BISMARCK, N.D. — Marijuana companies in California and Colorado have tabbed prominent American Indian leaders from the Dakotas to help prod tribes across the nation into the pot business.
Tex Hall, the former chairman of the oil-rich Three Affiliated Tribes, and Robert Shepherd, former chairman of the Sisseton-Wahpeton Oyate tribe in northeastern South Dakota and southeastern North Dakota, are trying to recruit and assist tribes in producing high-grade marijuana products.
“Those who want to get in early are the ones who will really succeed,” said Shepherd, the tribal relations officer for Denver-based Monarch America Inc.
With 566 federally recognized Indian tribes in the United States, the potential revenue for marijuana businesses is big, even though many native leaders remain skeptical, Shepherd said. Elders especially are wary.
“It’s hard to deny the medical properties in cannabis,” Shepherd said. “But the federal government has done a good job of portraying it as a horrible drug. There is going to be a huge educational period for tribes.”
The prospect of pot on tribal land is made possible by a U.S. Justice Department decision in December that allows Indian tribes, which are considered sovereign nations, to grow and sell marijuana on their lands as long as they follow the same federal conditions laid out for states that have legalized the drug.
Hall, the former chairman of the Mandan, Hidatsa and Arikara tribes in the heart of North Dakota’s booming oil patch, and Tim Wright, president of Redding, California-based Wright Family Organics LLC, announced this month that they have formed a partnership to “provide cultivation, manufacturing, dispensing, processing, testing and regulatory support” for tribes interested in marijuana businesses on reservations.
Hall “has the power of influence, he is a wonderful leader and a wonderful spokesperson,” Wright said.
Hall did not return repeated telephone calls seeking comment.
“Throughout my career, I have fought for advancement and sovereignty of Indian tribes,” Hall said in a statement. “And a lot of that time was focused on economic development because that is what our people need and deserve.”
Hall is a three-time chairman of the Three Affiliated Tribes on the Fort Berthold Reservation, which accounts for about a third of the 1.1 million barrels of oil produced daily in North Dakota. He was defeated in the tribal primary last year, after increased criticism from tribal members over his personal business dealings, alleged conflicts of interests, how his administration spent money earned from oil and a lack of transparency in government.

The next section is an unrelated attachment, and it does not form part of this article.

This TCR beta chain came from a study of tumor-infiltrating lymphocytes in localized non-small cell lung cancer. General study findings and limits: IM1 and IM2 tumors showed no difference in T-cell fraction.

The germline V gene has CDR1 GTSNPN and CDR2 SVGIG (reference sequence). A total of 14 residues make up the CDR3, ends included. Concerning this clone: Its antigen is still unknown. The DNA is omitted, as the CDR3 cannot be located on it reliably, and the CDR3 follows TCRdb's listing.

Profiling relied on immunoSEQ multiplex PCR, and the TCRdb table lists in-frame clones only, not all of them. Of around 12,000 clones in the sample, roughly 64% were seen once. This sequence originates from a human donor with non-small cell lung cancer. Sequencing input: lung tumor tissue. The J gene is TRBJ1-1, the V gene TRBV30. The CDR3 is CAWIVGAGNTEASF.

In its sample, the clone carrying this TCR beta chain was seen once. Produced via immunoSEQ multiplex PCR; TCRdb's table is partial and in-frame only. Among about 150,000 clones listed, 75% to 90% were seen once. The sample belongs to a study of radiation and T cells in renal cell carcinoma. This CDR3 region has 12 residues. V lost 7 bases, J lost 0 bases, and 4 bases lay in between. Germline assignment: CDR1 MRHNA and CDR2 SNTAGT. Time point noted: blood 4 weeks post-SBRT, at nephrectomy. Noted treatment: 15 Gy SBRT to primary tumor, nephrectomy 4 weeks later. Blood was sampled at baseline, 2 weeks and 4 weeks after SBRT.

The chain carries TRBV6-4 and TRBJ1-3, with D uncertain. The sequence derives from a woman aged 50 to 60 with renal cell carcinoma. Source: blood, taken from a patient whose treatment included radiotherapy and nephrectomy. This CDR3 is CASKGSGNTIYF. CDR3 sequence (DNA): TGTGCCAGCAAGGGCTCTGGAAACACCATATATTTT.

Money from the marijuana enterprises — which backers believe could dwarf tribal gambling revenue in time— can be funneled back to the tribes to address shrinking federal grant dollars, much of which is needed for substance abuse programs in Indian Country, Shepherd said.
Wright and Shepherd said their companies have yet to ink any deals with tribes.
A few other Native Americans also are attempting to get tribes into the marijuana business, but Shepherd said he and Hall are likely the only ones who have held national-level posts with Indian organizations. Shepherd is a former secretary of the National Congress of American Indians and Hall has served two terms as president of the group that bills itself as the “oldest, largest and most representative American Indian and Alaska Native organization.”
Wright said his company is focusing on tribes in 23 states that have laws allowing medical marijuana. In those states, he also sees medical marijuana clinics to help native and non-natives deal with various maladies, such as post-traumatic stress disorder.
Pot remains illegal in all forms in the Dakotas.
Sam Deloria, board chairman of the American Indian Law Center in Albuquerque, New Mexico, said he knows of no tribes that have successfully started a marijuana business on tribal land.
Most tribal leaders are split over whether the idea is “marketing tribal sovereignty” or “marketing a vice,” said Deloria, member of the Standing Rock Sioux Tribe, which straddles the North Dakota-South Dakota border.
“Nobody has put together a package yet to get that money without a downside,” he said. “In a way I’m proud tribes are thinking about this but I hope everybody has moral concerns. If I were a tribal chairman, I wouldn’t do it. It might mean losing the next election.”
This article was written by James Macpherson from The Associated Press and was legally licensed through the NewsCred publisher network.